Also from my journal, today:
“It is so cold out right now. My first real winter has officially begun.It’s so funny to se how everyone is dressed; you can tell who’s lived in winter his/her whole life, and who, like me, was previously unaware of the concept of “seasons”. Who knew that I could bond with my scarf in such little time. It is now more like a strangely colored appendage than an independent article of clothing. This whole winter deal is pretty fun though. I am sitting in Starbucks right now (I know, I know) and everyone around me appears to be drinking their coffee at a glacial (ha! Ha! So cold!) speed, putting off reentering the outdoors for as long as possible. (Or maybe it’s because coffee in Paris is so fecking expensive; they want to get their 4.30 euros worth.)
I feel I have really gotten a taste of Parisian life in my few days here. Yesterday I took the metro (all by myself! Yay for self-sufficiency!) to Montmarte, which is where all the artists (like Renoir, nbd) used to hang out/live (can I get a hipsters-of-their-time please?!). I walked up the 3.2 million stairs to reach the Basilique Du Sacre Coeur, which is where, among other things:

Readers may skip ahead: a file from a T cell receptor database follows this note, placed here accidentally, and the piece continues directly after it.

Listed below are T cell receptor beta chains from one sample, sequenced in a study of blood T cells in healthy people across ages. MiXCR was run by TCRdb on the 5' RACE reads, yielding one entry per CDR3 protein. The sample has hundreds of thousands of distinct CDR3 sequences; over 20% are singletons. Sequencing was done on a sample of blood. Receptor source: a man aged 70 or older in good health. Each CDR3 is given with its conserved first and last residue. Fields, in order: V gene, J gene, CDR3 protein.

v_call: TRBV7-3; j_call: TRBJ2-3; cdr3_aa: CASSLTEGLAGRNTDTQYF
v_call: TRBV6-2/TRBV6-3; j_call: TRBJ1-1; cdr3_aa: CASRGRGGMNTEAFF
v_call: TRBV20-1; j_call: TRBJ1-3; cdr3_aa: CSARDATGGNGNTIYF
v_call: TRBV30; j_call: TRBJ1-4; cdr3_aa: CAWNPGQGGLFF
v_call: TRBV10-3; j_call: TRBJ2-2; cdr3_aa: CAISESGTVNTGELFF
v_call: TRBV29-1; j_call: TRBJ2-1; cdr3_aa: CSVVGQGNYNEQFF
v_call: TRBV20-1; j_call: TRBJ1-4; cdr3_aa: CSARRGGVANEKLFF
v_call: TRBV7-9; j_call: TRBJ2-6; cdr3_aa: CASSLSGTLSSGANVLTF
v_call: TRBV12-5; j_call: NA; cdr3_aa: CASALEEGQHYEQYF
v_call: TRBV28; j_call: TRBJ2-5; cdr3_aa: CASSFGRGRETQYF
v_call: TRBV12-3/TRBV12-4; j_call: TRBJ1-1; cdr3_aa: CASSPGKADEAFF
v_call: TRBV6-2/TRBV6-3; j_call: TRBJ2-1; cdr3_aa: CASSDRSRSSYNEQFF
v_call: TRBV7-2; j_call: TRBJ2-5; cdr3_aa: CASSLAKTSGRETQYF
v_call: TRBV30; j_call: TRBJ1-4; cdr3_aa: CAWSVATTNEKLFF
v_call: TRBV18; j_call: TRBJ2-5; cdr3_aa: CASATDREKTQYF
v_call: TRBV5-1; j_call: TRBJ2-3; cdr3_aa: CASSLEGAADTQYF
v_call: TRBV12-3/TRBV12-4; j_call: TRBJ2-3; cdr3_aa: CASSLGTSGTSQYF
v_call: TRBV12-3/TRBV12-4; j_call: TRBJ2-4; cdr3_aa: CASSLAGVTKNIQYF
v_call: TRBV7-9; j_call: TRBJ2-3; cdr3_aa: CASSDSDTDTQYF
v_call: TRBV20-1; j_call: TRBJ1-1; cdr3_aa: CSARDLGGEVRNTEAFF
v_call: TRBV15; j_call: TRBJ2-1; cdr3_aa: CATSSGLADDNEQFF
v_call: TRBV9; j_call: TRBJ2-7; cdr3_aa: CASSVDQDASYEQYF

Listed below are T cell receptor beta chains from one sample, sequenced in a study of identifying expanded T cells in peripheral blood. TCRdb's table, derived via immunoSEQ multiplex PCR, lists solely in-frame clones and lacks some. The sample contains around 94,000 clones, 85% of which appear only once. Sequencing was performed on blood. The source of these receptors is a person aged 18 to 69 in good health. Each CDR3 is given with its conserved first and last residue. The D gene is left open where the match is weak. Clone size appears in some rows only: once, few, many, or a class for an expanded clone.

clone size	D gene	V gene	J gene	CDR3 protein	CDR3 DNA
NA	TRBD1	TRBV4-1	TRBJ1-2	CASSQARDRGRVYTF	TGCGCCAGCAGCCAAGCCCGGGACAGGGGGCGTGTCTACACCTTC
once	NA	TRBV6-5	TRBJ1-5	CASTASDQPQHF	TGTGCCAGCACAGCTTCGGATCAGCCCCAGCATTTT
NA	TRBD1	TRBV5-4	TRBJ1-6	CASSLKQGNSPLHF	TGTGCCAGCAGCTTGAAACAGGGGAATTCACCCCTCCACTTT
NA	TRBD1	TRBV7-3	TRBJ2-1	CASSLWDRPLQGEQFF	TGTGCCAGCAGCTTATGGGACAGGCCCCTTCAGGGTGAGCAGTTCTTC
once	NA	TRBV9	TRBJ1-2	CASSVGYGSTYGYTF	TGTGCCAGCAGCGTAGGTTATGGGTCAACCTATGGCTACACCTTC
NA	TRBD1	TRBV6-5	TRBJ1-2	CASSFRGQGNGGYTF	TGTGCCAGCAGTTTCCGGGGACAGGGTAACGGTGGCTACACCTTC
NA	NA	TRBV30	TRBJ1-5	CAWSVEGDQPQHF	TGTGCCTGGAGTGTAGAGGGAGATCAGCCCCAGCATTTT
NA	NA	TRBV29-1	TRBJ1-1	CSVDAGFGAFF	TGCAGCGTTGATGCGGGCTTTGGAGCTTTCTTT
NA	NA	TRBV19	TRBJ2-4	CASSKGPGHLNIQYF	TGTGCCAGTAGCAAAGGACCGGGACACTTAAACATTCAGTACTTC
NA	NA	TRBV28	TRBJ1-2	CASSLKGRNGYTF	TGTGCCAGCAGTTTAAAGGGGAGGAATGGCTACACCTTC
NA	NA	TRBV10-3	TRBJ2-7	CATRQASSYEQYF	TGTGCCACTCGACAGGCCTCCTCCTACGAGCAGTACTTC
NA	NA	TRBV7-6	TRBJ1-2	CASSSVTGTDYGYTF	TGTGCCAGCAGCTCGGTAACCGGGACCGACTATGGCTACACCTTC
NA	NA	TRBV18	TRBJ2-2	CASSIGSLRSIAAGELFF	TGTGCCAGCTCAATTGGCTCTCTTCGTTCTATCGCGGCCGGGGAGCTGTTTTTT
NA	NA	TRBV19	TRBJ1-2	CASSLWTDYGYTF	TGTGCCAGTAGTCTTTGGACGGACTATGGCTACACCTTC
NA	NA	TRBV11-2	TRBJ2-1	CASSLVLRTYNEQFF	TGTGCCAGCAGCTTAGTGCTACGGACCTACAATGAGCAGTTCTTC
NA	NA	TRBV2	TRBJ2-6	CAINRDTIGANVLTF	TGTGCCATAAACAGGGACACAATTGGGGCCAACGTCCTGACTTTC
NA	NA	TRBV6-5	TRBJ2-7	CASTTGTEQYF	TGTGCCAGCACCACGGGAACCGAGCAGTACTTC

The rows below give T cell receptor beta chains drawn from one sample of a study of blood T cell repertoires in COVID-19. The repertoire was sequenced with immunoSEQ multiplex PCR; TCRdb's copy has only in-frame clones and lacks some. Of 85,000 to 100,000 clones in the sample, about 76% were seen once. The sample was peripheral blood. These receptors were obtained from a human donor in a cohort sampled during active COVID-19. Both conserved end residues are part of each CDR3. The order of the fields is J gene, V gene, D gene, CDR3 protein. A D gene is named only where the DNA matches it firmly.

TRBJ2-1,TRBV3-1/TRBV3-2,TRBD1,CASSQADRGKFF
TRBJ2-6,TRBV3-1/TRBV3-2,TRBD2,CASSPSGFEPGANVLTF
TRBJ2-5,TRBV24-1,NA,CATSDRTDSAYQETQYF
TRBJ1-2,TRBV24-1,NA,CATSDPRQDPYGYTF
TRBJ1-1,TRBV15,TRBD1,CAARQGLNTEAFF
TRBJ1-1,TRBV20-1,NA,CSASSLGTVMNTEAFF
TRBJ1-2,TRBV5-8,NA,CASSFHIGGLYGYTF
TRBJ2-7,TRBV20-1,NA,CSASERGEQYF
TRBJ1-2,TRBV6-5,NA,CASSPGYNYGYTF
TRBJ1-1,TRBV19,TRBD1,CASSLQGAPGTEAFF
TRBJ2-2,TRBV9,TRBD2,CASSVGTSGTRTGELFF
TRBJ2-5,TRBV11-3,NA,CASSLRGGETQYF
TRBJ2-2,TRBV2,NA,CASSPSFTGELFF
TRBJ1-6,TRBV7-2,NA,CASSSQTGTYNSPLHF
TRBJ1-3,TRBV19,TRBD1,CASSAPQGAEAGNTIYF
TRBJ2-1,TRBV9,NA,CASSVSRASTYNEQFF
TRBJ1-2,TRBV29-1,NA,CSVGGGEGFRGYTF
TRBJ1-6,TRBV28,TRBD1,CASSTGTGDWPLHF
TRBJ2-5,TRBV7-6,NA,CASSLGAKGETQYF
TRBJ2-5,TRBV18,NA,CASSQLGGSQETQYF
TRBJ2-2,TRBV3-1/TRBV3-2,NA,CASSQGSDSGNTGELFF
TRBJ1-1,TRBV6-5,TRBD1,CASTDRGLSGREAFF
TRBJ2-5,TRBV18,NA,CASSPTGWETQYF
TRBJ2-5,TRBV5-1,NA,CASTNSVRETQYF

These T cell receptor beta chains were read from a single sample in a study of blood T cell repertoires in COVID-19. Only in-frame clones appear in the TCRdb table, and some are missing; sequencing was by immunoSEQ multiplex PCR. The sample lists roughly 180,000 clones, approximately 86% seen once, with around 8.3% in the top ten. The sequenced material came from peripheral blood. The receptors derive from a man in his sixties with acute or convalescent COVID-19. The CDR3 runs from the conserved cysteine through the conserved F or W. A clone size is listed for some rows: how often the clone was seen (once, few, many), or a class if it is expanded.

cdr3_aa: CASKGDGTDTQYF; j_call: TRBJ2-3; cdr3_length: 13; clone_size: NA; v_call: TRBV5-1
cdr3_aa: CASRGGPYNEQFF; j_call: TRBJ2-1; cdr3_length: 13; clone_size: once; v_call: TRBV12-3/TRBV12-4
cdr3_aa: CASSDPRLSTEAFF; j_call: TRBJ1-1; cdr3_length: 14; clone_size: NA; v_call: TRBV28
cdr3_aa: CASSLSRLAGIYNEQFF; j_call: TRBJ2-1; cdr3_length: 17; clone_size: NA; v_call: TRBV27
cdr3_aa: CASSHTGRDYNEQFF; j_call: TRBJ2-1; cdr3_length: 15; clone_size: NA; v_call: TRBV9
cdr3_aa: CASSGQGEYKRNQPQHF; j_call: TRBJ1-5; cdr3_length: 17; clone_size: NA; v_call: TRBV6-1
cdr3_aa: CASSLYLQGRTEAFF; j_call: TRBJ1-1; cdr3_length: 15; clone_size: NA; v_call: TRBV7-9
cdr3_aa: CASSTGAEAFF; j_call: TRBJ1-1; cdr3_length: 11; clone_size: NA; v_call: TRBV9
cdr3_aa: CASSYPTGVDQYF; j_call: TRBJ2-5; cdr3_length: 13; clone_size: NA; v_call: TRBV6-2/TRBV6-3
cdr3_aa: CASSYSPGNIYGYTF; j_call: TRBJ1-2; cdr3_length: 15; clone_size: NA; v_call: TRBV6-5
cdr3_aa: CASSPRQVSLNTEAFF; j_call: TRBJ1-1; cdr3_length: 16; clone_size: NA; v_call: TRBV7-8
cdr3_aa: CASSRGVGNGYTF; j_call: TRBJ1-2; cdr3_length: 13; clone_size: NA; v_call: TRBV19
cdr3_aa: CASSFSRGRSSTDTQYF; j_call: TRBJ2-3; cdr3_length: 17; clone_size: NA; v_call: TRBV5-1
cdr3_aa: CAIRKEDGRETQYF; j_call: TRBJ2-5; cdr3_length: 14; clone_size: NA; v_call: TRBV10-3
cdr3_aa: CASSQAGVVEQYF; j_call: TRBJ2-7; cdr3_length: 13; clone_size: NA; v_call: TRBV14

- You can see a view of the whole city
- That scene in “Amelie” (when she’s trying to find the mystery guy) takes place
One of my favorite things about traveling alone is that I can go wherever I want, at whatever pace I want. (“Daddy, I want a squiiiiiiiiiiiiirrel!”) So, I walked up the staris slowly, as is my way, pausing every now and then to turn around and
- Take in the city-scape
- Congratulate myself for having conquered another 7 – 10 steps
Right near the church there was a Christmas market – and a guy playing “La Vie en Rose” on the harp! Best moment – with all these stalls of hot wine, crepes, soaps, and other really essential items. Because I had no one hurrying me along, I paused in front of this stall with all these wooden mind-twister-puzzle things. Of course once I started the puzzle, I had to finish it, both to satiate my obsessive need for completion, and also to show the stall owner that despite my inability to speak French, I do indeed have a fully-functional brain.
I went into the church about 30 minutes later, right around when the wind began its personal attack on my body temperature/happiness, instilling within in me a strong desire for chapstick (cherry) and thick, insulated walls. The church was pretty, but I don’t really remember anyting special about it (sorry). What I do remember is a little machine where you could put in 2 euros and get back a souvenir coin with a little engraving of the Basilique Du Sacre Coeur. This did make me pause and wonder. Mostly about the process behind deciding that 2 euros was the right price for a coin sans any monetary value. But also about why this clanky machine with neon lights was literally inside this church that’s older than my grandma’s grandma’s grandma.
Well, I did some other stuff yesterday – spent 20 minutes trying to unlock the old, slightly stuck door of Migi’s flat; ate a French burger (so! good!) at midnight; made a computer collage of neo-impressionist artwork and challah – but now I really gotta go. Ciao ciao!”